A King Air is NOT a Jump Plane!

This post will be in English due to the nature of its major addresses: pilots and skydivers which should be able to understand English where ever they live.

Dieser Beitrag ist auf Englisch, da er sich primär an Springer und (Absetz-)Piloten richtet. Diese Zielgruppe sollte aufgrund der Internationalität der Luftfahrt des Englischen mächtig sein. Für alle anderen verweise ich auf „Deepl Translate“ oder „google translate“.


The video below has gone viral and a lot of pilots commented to it. Although I am a pilot as well I want to show it more from the skydiver’s side.

Click on the picture leads to YouTube video

I know the post title will be dissented by some – it has so since I had started telling my opinion years ago in the community like a broken record.

The jump plane in the picture below is one I should/would/could have been in. Decades ago, when fate brought me two days late to a dropzone (DZ) in Houston. At a time in life where I jumped off everything that flies, usually did not look at the pilot who flew the plane, and just tried to be on each and every load… Engine failure after takeoff as far as I remember…

Just to remind me that sometimes luck does not come at first sight…
(Picture shows a Queen Air, basically the same as a King Air but with piston engines)
(c) Kleisny

A King Air is a beautiful, fast, neat plane from a pilot’s view. No doubt. From a jumper’s view the only positive aspects are that it climbs fast, exceptionally fast for a fully loaded jump plane and that the number of jumpers per full load is usually reasonable even for a smaller dropzone. The maximum number of jumpers (usually 14) is less than in a Twin Otter/Skyvan und more than in a Pilatus Porter, or Cessna 206 Turbo. (I do not give exact numbers because they can vary according to country and specific aircraft registration.)

As a jumper you cannot stand upright in a King Air, not even with my 1 meter and 60 centimetres. That slows down the way to the tiny slim exit side door when rushing on exit and it also provides a lot of possibilities to inadvertently pull handles or other things from the jump gear that should be left alone. Not to mention GoPros on helmets that even enlarge the height of a jumper.

The fast (climb) speed also means a super fast skydiving exit speed. So, if all or most jumpers are supposed to be in one and the same formation in freefall, the people in the plane on exit have to be very fast running with bent knees in the plane to follow the ones already hanging in or from the door. That of course leads to a big momentum in the slim hull of the plane that the pilot has to counteract. To slow down the plane on one engine on exit not only helps the skydivers but also the pilot in handling the plane. Maybe initially. Of course, it also produces more and other possible dangerous situations…

These are the reasons why I keep telling that

A King Air ist NOT a jump plane although at least in the US it is used widely as such.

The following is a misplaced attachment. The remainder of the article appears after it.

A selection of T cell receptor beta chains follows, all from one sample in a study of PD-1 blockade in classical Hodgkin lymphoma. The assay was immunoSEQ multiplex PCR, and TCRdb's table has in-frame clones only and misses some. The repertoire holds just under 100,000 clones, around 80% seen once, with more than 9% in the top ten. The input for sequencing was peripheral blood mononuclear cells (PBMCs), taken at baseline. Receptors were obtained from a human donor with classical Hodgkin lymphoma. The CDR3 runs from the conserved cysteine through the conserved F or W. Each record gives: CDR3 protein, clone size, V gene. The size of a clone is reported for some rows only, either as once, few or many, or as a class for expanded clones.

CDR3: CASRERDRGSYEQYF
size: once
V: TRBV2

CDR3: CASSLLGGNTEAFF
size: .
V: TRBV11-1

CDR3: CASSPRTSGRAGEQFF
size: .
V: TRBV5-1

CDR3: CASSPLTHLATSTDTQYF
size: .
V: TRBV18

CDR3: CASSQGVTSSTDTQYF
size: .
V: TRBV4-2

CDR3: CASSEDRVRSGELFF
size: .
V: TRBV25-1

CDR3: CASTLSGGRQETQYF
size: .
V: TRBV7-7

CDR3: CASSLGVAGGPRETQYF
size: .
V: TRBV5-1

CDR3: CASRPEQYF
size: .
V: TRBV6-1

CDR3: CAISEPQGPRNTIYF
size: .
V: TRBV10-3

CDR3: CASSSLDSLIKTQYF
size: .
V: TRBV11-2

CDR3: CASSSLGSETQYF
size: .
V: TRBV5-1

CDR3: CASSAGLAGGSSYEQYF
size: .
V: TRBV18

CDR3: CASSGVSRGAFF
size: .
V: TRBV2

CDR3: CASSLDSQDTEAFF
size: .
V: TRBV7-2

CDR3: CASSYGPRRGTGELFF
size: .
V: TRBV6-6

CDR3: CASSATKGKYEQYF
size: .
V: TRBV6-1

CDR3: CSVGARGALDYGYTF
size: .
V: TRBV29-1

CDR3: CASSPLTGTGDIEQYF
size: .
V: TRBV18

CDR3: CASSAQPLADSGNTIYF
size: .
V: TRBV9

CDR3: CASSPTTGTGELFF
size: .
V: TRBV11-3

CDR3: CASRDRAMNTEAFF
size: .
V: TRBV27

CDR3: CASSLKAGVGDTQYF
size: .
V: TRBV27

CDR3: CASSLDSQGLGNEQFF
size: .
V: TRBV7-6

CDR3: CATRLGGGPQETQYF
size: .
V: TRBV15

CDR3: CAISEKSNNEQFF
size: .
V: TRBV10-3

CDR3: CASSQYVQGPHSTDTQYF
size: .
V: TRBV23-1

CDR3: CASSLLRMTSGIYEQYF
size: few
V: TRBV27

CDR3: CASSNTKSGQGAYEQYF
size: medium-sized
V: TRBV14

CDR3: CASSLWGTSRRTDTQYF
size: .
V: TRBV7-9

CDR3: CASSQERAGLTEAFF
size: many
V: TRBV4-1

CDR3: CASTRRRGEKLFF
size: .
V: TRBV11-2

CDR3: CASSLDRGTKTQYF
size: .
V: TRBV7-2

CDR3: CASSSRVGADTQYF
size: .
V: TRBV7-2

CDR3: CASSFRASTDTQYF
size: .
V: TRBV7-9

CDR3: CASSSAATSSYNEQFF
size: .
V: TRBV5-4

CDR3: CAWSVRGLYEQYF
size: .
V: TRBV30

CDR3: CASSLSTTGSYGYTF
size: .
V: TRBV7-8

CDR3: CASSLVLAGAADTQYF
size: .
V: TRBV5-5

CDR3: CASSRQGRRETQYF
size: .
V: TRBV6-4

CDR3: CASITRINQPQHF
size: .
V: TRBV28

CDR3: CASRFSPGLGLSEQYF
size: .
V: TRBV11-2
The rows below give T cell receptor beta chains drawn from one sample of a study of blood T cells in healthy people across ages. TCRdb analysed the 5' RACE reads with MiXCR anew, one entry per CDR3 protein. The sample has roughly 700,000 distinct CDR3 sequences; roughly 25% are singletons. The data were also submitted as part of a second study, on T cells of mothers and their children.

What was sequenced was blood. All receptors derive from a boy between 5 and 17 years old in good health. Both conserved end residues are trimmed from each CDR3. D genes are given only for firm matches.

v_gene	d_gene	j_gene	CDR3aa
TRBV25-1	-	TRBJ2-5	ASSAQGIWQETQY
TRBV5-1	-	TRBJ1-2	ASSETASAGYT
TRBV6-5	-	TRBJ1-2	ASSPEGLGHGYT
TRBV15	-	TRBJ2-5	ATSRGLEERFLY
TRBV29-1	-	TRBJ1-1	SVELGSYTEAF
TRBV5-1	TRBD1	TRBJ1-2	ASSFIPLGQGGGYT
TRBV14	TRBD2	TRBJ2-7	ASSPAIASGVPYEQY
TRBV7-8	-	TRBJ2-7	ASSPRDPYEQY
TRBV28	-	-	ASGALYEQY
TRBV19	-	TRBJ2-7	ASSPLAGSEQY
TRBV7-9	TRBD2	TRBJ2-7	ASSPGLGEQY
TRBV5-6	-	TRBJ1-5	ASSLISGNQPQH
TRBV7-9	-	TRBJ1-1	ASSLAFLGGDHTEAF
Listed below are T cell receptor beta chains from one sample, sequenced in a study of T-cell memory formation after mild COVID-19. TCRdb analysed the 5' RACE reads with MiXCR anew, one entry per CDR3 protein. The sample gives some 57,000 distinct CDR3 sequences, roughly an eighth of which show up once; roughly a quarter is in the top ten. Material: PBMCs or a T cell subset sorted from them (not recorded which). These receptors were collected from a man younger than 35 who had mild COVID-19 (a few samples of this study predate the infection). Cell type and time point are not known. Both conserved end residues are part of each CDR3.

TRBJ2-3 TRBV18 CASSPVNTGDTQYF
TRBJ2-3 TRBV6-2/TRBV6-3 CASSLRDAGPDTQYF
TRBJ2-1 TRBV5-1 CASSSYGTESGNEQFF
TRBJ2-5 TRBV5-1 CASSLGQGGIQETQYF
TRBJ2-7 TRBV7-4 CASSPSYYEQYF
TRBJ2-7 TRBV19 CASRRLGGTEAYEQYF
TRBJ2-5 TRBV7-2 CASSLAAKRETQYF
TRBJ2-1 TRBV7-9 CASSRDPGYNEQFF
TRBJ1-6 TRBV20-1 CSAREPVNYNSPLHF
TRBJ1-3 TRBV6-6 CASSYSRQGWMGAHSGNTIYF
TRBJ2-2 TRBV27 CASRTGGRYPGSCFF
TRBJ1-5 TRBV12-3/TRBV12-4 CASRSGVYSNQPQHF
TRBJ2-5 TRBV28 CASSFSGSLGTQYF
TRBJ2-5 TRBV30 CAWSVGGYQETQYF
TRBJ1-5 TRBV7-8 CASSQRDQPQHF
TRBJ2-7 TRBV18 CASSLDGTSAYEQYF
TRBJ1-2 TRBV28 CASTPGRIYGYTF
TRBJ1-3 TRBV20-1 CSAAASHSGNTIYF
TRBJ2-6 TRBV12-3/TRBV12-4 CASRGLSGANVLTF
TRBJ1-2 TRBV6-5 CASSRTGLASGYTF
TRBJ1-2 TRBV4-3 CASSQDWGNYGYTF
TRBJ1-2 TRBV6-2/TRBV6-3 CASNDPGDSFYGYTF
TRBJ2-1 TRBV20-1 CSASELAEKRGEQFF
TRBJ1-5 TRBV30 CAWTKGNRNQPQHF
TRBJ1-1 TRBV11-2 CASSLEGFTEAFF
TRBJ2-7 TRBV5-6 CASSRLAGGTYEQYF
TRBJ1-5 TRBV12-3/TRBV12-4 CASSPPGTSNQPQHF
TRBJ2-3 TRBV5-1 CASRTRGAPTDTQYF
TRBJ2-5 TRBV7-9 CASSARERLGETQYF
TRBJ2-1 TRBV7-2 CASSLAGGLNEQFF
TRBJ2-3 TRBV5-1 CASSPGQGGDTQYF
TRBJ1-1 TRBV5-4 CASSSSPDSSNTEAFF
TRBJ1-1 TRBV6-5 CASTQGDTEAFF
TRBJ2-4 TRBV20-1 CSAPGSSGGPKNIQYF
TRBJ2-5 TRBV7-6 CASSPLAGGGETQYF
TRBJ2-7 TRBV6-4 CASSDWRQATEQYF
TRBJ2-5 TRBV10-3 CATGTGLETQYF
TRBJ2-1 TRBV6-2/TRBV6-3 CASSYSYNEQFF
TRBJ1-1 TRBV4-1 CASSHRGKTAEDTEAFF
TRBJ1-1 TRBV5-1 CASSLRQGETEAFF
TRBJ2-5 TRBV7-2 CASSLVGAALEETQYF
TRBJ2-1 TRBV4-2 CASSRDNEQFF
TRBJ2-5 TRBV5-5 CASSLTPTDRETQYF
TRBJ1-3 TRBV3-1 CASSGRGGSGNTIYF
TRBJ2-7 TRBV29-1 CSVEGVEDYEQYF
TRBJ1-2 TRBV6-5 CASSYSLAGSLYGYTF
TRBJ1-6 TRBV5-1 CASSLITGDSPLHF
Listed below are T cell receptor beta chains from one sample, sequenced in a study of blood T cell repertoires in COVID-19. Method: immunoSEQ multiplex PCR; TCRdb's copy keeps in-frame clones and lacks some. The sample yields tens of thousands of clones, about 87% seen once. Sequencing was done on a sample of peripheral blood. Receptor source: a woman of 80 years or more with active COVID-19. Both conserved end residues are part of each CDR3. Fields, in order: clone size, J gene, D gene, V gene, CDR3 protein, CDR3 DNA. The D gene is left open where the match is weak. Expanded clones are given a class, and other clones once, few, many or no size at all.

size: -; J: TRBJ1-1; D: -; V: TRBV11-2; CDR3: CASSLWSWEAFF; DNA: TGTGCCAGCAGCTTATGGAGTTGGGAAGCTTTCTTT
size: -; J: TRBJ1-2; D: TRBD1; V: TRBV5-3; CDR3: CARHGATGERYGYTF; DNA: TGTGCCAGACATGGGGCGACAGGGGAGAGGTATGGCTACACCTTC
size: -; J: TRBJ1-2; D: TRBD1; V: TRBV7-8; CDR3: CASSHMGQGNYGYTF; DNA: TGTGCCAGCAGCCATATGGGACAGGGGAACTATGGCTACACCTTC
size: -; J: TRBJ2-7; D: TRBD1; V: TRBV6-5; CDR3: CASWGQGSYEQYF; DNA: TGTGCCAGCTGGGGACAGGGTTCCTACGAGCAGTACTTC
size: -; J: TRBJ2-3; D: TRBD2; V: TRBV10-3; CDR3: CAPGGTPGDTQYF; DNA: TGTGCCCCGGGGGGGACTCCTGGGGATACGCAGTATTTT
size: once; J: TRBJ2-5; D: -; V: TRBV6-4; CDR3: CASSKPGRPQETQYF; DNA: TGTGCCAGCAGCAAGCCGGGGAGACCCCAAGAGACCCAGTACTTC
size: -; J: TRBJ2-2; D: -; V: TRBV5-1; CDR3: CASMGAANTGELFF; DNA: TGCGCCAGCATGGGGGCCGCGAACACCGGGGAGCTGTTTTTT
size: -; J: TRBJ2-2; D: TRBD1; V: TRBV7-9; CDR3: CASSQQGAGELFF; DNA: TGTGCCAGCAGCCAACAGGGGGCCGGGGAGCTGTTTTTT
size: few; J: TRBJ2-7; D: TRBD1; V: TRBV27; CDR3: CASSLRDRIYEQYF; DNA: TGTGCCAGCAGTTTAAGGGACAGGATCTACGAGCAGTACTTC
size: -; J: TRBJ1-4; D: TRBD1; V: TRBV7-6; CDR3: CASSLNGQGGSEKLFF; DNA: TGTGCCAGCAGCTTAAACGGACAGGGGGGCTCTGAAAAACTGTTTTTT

„Fun“ Fact:
At major events (we call them boogies) you must be able as a skydiver above a certain experience level to handle each position on exit and such be able to jump off every plane that is available at that boogie. The plane for a group of skydivers may be switched to a different plane in a matter of minutes before the jump. From a huge back door (Skyvan) for a comfortable exit for the whole group to a large side door (Twin Otter) or even to a smaller plane with a tiny side door like a King Air…

On major boogies in the US like the WFFC in Quincy (5,700 skydivers) there was only one exemption even for the most experienced group (RIP Buddha…): When switched to a King Air we were asked if we would still be on that jump. Quite an exemption. There have been too many accidents – often for some or all jumpers/pilots with deadly encounters – with a King Air.

A King Air just is no jump plane.

Get that.

Please.

Finally.

To the general situation of a jump plane stall on exit: In my long skydiving life with 2000+ jumps I did encounter several stalls as a jumper when in bigger formations. Usually at least one jumper gets hurt. E.g. when a Skyvan stalls it initially „falls/slides“ backwards right into the exited jumpers. The buffeting before the stall (immanent stall) is not being noticed by the general jumper on exit. At that time there is too much going on he/she has to be aware of. Only when the rocking plane lifts him/her up from the ramp and throws the human towards the door above (yeah, that hurts) he/she will recognise that there is something unusual going on…

It has been known now since a long time, that in a Skyvan you have to separate a group of 10 or more jumpers on exit to keep the center of gravity in the right place. In my skydiving beginnings this was not common knowledge and I remember lots of frustrating talks to „very experienced“ LO’s (load organisers) who did not understand the impact of the center of gravity for an airplane flight.

Since years now I have a look and a big smile for the pilot each time I enter a plane as a jumper. The arrogance of jumpers who see their pilots like bus drivers and cannot even tell afterwards who flew the plane is still widely common.


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